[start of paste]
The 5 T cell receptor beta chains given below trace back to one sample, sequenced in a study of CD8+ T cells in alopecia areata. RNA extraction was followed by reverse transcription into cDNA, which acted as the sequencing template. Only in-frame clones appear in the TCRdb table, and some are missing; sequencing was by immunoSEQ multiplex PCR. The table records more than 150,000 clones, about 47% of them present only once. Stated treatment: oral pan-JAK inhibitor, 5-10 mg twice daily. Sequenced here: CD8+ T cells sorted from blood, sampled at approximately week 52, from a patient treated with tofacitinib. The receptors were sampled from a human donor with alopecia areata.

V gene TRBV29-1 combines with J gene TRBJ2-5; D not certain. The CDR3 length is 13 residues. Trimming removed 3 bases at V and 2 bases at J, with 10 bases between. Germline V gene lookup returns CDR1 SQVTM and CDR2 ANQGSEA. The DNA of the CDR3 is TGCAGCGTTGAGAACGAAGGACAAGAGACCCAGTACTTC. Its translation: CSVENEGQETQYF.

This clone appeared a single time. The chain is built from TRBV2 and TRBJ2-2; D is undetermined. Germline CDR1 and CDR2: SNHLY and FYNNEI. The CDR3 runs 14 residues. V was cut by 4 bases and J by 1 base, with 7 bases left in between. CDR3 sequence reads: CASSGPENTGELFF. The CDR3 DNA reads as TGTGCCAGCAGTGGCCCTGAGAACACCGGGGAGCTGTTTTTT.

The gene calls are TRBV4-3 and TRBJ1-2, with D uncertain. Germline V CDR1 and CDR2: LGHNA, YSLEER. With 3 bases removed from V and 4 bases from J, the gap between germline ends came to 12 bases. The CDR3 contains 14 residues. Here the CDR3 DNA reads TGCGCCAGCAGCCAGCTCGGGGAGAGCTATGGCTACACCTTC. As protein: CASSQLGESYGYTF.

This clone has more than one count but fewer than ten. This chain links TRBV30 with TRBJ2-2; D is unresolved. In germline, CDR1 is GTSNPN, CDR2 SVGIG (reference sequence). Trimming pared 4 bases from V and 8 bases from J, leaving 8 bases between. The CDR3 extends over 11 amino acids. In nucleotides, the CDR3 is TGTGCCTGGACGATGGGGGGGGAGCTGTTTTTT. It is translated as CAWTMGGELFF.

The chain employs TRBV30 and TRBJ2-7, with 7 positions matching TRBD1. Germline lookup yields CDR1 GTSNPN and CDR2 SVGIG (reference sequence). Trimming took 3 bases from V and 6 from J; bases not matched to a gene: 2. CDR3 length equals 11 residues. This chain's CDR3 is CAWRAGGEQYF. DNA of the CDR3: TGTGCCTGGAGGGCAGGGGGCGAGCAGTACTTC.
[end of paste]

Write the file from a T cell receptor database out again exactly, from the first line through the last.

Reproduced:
The 5 T cell receptor beta chains given below trace back to one sample, sequenced in a study of CD8+ T cells in alopecia areata. RNA extraction was followed by reverse transcription into cDNA, which acted as the sequencing template. Only in-frame clones appear in the TCRdb table, and some are missing; sequencing was by immunoSEQ multiplex PCR. The table records more than 150,000 clones, about 47% of them present only once. Stated treatment: oral pan-JAK inhibitor, 5-10 mg twice daily. Sequenced here: CD8+ T cells sorted from blood, sampled at approximately week 52, from a patient treated with tofacitinib. The receptors were sampled from a human donor with alopecia areata.

V gene TRBV29-1 combines with J gene TRBJ2-5; D not certain. The CDR3 length is 13 residues. Trimming removed 3 bases at V and 2 bases at J, with 10 bases between. Germline V gene lookup returns CDR1 SQVTM and CDR2 ANQGSEA. The DNA of the CDR3 is TGCAGCGTTGAGAACGAAGGACAAGAGACCCAGTACTTC. Its translation: CSVENEGQETQYF.

This clone appeared a single time. The chain is built from TRBV2 and TRBJ2-2; D is undetermined. Germline CDR1 and CDR2: SNHLY and FYNNEI. The CDR3 runs 14 residues. V was cut by 4 bases and J by 1 base, with 7 bases left in between. CDR3 sequence reads: CASSGPENTGELFF. The CDR3 DNA reads as TGTGCCAGCAGTGGCCCTGAGAACACCGGGGAGCTGTTTTTT.

The gene calls are TRBV4-3 and TRBJ1-2, with D uncertain. Germline V CDR1 and CDR2: LGHNA, YSLEER. With 3 bases removed from V and 4 bases from J, the gap between germline ends came to 12 bases. The CDR3 contains 14 residues. Here the CDR3 DNA reads TGCGCCAGCAGCCAGCTCGGGGAGAGCTATGGCTACACCTTC. As protein: CASSQLGESYGYTF.

This clone has more than one count but fewer than ten. This chain links TRBV30 with TRBJ2-2; D is unresolved. In germline, CDR1 is GTSNPN, CDR2 SVGIG (reference sequence). Trimming pared 4 bases from V and 8 bases from J, leaving 8 bases between. The CDR3 extends over 11 amino acids. In nucleotides, the CDR3 is TGTGCCTGGACGATGGGGGGGGAGCTGTTTTTT. It is translated as CAWTMGGELFF.

The chain employs TRBV30 and TRBJ2-7, with 7 positions matching TRBD1. Germline lookup yields CDR1 GTSNPN and CDR2 SVGIG (reference sequence). Trimming took 3 bases from V and 6 from J; bases not matched to a gene: 2. CDR3 length equals 11 residues. This chain's CDR3 is CAWRAGGEQYF. DNA of the CDR3: TGTGCCTGGAGGGCAGGGGGCGAGCAGTACTTC.